Introduction: Build a Cheap Soldering Iron Holder
This is a soldering iron holder that I built for less than $10. It will hold multiple soldering irons or desoldering irons, and it supports the iron by the handle, so that the iron's heat is not wasted by heating up the soldering iron holder itself.
Step 1: Materials and Tools Needed
List of materials:
1. Metal electrical box. You can pick this up at a hardware store. The one I am using is a square, deep-well galvanized box. It is a 2-gang size, 4 inches square, meaning that you could fit two standard switches or outlets inside it. The deep well holds the soldering irons at a steeper angle, but you don't necessarily need it for the holder to work. A 2-gang box means that I can have two (or even three) soldering irons stored in it, so if you only need one iron at a time, a smaller electrical box can be used.
2. A piece of scrap 2x4 wood, 3 or 4 inches long. This will elevate the soldering irons so that the tips don't accidentally touch the worktable.
3. A larger piece of scrap wood for the base. Mine is a piece of 1x10 pine.
4. Wood screws. The ones used here are one and a half inch deck screws. They just have to be long enough to go through your base wood and into the 2x4.
You will need a hammer and screwdriver to assemble this. In addition, I recommend a drill fitted with a screwdriver tip to speed up assembly.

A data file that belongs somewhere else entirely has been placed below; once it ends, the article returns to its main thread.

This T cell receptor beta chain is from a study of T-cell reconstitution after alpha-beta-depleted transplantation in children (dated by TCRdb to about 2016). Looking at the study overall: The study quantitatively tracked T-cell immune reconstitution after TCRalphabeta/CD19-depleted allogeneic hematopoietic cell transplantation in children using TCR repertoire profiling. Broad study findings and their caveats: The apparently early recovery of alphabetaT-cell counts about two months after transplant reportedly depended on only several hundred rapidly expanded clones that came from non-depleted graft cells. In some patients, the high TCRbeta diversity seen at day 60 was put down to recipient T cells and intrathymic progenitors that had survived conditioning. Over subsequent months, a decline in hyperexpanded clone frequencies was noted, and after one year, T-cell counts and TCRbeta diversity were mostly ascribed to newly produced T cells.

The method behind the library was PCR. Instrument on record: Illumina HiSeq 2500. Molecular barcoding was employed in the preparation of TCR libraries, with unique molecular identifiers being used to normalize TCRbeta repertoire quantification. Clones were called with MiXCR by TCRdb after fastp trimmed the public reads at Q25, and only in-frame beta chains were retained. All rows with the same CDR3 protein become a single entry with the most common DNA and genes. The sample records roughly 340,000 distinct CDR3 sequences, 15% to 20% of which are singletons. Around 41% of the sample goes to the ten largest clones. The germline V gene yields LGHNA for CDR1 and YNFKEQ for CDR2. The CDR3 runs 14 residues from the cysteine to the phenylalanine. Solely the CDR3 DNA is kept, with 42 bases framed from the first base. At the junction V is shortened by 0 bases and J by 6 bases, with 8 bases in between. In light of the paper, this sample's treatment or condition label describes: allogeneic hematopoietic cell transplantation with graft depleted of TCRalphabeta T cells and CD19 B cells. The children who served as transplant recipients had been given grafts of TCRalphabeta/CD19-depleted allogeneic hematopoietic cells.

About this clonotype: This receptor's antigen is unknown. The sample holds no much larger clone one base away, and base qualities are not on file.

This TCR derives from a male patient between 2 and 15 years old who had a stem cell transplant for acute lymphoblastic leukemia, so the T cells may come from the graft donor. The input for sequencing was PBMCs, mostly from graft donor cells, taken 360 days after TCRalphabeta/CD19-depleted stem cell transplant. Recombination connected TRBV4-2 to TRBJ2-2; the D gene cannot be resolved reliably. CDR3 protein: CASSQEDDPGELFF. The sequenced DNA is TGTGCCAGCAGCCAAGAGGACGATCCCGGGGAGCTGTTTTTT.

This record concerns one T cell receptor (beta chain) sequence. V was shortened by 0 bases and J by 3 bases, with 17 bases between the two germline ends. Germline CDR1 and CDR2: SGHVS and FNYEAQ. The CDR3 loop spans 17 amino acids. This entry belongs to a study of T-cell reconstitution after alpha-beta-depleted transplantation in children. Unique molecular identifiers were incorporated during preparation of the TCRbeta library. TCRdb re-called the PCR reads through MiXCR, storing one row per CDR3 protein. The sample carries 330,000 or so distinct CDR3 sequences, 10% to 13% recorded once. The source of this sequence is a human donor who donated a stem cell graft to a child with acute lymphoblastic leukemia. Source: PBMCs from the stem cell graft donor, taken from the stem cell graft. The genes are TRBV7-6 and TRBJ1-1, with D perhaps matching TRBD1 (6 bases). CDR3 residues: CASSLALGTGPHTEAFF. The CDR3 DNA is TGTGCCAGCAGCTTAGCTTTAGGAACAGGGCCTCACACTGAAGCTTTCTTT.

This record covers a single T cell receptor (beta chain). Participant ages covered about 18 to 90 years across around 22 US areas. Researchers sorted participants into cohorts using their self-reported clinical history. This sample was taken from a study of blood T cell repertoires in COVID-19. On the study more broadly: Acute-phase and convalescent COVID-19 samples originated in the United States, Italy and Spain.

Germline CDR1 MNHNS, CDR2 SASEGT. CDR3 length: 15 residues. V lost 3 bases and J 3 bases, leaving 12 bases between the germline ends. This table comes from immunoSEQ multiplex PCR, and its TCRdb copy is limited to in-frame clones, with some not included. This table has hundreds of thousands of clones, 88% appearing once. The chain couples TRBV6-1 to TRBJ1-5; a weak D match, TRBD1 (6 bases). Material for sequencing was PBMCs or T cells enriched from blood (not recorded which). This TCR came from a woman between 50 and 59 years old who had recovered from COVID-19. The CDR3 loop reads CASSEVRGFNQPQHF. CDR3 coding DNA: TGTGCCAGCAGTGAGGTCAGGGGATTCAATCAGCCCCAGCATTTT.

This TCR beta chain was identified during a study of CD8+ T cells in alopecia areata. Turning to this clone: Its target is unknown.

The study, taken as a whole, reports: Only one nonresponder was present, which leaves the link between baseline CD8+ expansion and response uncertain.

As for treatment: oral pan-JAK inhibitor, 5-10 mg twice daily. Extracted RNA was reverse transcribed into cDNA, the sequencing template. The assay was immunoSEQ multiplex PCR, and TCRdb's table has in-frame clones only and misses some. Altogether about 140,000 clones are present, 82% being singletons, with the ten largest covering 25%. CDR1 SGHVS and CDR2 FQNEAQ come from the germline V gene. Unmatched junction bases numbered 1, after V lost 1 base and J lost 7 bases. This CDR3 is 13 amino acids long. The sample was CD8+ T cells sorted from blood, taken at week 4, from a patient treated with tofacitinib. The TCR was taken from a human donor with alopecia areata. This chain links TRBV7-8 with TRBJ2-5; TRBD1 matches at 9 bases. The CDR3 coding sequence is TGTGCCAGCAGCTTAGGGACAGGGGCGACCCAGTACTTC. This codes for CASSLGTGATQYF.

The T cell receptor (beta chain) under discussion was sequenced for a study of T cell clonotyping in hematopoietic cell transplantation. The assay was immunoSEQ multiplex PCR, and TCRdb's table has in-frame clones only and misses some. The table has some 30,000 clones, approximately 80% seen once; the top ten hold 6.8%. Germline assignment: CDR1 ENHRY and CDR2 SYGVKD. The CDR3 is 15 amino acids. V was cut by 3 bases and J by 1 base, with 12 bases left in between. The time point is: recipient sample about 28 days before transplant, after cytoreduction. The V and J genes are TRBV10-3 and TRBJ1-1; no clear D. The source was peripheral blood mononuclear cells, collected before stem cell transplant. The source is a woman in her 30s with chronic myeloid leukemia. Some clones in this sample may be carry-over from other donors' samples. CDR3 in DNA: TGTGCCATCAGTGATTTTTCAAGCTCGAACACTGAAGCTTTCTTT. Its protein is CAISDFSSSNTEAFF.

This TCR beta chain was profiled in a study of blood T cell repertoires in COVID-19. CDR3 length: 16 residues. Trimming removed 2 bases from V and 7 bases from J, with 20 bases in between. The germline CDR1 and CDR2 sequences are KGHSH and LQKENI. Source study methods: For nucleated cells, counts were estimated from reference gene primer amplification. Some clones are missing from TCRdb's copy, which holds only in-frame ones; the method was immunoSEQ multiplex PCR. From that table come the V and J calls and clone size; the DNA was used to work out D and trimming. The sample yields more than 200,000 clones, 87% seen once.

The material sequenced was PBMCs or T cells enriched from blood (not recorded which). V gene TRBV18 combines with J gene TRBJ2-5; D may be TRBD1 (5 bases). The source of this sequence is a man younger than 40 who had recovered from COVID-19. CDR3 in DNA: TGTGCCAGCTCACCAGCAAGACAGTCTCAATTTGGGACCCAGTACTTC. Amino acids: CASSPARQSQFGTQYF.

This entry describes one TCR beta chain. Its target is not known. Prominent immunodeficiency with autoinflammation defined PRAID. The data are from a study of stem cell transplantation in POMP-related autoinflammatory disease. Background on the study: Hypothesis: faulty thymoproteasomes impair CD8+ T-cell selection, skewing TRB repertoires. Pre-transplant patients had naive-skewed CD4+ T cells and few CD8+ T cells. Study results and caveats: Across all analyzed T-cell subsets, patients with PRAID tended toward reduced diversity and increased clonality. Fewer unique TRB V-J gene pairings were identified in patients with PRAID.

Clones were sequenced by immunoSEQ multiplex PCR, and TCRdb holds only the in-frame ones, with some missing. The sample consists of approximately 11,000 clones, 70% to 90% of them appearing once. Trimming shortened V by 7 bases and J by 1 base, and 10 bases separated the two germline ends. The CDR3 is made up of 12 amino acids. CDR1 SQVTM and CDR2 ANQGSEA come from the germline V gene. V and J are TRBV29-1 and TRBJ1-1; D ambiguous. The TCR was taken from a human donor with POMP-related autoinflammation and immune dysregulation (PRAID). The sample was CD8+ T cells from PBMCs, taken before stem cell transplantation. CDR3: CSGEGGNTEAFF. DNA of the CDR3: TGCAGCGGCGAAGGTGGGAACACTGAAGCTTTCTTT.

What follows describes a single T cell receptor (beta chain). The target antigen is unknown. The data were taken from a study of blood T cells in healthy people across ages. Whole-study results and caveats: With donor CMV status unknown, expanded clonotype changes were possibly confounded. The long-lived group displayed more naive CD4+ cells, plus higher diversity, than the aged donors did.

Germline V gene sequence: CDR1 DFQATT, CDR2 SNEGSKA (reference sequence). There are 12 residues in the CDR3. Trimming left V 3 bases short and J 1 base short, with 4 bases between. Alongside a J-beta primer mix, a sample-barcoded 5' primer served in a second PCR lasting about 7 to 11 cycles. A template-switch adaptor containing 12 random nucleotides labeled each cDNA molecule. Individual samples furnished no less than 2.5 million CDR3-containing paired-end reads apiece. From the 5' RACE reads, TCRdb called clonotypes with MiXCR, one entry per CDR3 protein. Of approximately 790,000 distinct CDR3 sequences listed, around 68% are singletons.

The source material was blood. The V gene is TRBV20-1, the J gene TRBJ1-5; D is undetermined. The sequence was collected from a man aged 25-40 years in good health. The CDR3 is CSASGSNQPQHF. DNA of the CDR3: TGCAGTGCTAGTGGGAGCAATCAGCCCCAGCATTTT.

Step 2: Assemble the Base
Place the scrap of 2x4 onto the center of the piece of wood serving as the base.
Flip the whole thing over and screw the base to the 2x4 using 2 screws. When finished, the base assembly should look like the one in the third picture.
Step 3: Install the Electrical Box
Open up some of the holes in the electrical box. Place the screwdriver tip onto one of the knockout holes and tap it with a hammer to loosen it, and then bend it back and forth with your fingers to break it off. Give the resulting metal disk to your kids for use as play coins.
Use a few screws to attach the box to the 2x4.
Step 4: Finished!
My base scrap of wood is not quite big enough to mount the damp sponge on it, so if you want your sponge nearby, use a larger scrap of wood than I did. Still, this meets my soldering station needs, and it was dead easy and cheap as chips to build.
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